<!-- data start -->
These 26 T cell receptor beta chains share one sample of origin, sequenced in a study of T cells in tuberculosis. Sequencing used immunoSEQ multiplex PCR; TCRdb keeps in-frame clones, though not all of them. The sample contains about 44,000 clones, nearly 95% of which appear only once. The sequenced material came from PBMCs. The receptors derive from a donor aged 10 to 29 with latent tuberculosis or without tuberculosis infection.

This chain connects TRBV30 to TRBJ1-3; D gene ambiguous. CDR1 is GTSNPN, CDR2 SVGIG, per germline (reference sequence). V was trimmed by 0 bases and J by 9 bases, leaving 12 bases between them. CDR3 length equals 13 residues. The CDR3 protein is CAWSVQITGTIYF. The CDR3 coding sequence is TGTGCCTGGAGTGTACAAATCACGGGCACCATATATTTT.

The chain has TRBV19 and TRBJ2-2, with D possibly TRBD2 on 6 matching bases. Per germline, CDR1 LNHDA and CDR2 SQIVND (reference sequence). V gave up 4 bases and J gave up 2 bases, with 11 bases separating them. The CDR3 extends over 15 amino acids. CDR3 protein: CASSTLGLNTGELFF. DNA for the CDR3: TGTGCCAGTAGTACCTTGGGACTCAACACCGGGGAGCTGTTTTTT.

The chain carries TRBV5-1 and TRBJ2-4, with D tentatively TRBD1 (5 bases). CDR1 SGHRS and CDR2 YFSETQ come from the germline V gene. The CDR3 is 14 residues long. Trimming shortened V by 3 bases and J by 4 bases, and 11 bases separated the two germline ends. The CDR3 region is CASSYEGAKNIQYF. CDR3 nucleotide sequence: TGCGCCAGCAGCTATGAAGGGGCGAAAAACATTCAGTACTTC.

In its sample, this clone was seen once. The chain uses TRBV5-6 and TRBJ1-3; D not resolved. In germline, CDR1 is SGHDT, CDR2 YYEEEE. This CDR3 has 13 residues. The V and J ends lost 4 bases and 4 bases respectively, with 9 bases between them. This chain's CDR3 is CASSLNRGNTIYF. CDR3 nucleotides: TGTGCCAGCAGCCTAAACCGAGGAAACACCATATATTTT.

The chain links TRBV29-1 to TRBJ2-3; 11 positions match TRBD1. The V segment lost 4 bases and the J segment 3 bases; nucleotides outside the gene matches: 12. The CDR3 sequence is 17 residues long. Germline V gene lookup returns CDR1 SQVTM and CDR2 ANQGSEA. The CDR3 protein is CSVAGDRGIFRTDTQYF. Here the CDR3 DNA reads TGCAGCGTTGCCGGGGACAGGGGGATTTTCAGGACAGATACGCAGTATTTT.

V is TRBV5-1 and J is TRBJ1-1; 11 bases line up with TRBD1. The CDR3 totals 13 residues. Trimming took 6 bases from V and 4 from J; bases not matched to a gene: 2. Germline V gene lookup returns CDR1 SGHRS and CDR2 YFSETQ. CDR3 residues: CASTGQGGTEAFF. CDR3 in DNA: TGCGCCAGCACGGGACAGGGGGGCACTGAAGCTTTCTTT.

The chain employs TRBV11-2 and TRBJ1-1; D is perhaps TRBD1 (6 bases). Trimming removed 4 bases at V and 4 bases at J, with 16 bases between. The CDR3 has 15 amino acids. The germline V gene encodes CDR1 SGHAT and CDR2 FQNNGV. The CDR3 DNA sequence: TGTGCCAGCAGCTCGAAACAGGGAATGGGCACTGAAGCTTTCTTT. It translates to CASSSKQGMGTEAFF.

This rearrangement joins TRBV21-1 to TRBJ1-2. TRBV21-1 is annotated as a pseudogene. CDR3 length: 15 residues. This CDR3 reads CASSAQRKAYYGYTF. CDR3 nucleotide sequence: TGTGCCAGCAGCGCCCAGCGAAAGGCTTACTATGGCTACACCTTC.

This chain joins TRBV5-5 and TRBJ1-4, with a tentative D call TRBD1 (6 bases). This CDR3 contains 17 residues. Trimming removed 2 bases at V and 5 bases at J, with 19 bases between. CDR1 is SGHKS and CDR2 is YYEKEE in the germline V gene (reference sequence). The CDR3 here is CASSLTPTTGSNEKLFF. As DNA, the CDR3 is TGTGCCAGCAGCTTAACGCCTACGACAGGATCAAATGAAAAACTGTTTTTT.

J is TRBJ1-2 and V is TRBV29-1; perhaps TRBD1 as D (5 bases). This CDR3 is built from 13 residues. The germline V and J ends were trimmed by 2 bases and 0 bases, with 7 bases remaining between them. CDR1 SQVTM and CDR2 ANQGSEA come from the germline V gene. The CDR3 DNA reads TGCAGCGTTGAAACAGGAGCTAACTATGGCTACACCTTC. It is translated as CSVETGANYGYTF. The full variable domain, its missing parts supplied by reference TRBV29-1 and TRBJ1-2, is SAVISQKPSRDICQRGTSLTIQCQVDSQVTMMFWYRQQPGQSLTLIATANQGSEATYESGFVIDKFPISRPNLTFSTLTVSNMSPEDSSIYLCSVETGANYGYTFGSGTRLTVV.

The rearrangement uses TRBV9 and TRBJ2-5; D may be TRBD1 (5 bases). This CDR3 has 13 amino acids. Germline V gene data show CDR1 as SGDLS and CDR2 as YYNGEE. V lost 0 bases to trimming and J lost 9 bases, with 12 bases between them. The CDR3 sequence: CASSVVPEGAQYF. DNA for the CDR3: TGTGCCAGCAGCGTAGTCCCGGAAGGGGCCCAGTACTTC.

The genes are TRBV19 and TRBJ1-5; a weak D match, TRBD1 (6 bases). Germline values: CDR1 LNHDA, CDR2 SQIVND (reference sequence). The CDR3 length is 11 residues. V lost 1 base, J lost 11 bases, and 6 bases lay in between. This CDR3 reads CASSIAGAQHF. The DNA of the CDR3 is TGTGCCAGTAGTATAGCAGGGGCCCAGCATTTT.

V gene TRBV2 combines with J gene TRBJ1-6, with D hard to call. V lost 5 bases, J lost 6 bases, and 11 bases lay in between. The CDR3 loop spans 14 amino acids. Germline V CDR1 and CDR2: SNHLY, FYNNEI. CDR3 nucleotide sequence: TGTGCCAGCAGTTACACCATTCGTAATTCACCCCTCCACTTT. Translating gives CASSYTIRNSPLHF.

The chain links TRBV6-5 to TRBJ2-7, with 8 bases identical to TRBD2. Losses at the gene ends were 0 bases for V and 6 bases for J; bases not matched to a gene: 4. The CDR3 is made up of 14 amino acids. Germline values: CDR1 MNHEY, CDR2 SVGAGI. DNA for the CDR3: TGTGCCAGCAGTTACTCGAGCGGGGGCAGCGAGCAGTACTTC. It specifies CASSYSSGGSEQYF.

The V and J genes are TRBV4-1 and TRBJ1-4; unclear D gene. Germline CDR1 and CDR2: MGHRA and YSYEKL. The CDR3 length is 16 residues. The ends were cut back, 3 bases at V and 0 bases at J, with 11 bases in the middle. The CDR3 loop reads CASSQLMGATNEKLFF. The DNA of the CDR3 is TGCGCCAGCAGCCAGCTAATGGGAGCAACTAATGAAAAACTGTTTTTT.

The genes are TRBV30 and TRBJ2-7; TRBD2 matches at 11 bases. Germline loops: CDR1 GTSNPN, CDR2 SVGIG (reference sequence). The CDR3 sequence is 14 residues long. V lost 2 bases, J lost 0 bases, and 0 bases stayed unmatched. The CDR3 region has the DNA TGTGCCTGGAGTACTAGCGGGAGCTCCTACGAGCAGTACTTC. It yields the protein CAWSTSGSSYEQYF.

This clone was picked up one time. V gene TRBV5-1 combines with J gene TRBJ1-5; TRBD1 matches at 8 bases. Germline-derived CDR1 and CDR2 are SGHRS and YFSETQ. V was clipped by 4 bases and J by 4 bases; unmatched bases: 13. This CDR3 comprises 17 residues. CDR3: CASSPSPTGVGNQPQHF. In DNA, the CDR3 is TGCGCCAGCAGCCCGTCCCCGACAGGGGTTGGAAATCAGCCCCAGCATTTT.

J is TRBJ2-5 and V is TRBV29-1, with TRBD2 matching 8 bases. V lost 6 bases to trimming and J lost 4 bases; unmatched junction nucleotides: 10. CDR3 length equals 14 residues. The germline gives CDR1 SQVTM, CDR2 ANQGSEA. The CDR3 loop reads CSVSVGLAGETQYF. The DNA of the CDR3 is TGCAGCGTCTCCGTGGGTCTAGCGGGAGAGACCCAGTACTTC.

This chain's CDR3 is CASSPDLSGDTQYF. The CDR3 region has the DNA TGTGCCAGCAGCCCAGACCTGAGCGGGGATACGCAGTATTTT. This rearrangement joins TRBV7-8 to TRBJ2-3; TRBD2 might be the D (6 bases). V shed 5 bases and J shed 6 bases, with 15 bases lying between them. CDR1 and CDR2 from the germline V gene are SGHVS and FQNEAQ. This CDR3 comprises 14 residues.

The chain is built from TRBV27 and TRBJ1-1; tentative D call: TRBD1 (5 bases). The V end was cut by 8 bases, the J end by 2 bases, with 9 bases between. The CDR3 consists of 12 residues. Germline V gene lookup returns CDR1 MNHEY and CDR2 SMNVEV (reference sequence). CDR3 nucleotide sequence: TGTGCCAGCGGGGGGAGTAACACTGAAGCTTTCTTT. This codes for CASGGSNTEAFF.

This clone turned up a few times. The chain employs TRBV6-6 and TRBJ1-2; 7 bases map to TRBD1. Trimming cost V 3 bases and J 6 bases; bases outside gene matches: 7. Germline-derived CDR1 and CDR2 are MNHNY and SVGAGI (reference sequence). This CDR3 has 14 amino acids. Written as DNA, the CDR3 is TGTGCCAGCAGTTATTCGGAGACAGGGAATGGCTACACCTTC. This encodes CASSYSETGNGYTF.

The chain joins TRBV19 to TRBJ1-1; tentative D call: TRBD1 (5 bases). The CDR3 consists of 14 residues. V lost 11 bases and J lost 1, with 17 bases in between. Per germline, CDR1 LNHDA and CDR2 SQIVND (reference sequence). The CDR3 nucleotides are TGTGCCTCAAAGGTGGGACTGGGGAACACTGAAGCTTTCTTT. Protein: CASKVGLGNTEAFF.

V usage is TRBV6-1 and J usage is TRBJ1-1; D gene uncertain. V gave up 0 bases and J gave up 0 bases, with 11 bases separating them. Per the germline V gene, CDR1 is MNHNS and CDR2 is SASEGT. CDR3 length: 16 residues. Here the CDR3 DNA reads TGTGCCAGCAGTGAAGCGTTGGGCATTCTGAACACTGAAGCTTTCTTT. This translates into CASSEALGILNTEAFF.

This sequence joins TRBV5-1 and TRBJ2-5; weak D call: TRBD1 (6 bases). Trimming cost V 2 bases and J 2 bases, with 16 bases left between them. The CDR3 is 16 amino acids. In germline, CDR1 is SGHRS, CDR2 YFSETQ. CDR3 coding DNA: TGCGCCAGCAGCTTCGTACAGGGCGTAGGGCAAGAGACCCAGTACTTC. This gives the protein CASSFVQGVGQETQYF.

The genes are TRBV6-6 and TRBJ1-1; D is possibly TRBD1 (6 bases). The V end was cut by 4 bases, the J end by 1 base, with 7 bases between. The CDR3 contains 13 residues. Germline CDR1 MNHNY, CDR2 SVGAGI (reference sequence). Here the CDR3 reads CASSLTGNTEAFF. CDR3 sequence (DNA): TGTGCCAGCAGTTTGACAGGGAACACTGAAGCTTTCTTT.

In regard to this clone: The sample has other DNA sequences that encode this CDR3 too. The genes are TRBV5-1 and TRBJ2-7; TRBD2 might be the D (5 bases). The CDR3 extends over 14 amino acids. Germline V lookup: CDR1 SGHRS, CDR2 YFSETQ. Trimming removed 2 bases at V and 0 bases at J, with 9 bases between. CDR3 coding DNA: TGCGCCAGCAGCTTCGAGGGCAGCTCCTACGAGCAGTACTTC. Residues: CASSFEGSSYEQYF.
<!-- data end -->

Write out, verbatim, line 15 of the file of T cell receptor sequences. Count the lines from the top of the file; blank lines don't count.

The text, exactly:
The chain links TRBV6-5 to TRBJ2-7, with 8 bases identical to TRBD2. Losses at the gene ends were 0 bases for V and 6 bases for J; bases not matched to a gene: 4. The CDR3 is made up of 14 amino acids. Germline values: CDR1 MNHEY, CDR2 SVGAGI. DNA for the CDR3: TGTGCCAGCAGTTACTCGAGCGGGGGCAGCGAGCAGTACTTC. It specifies CASSYSSGGSEQYF.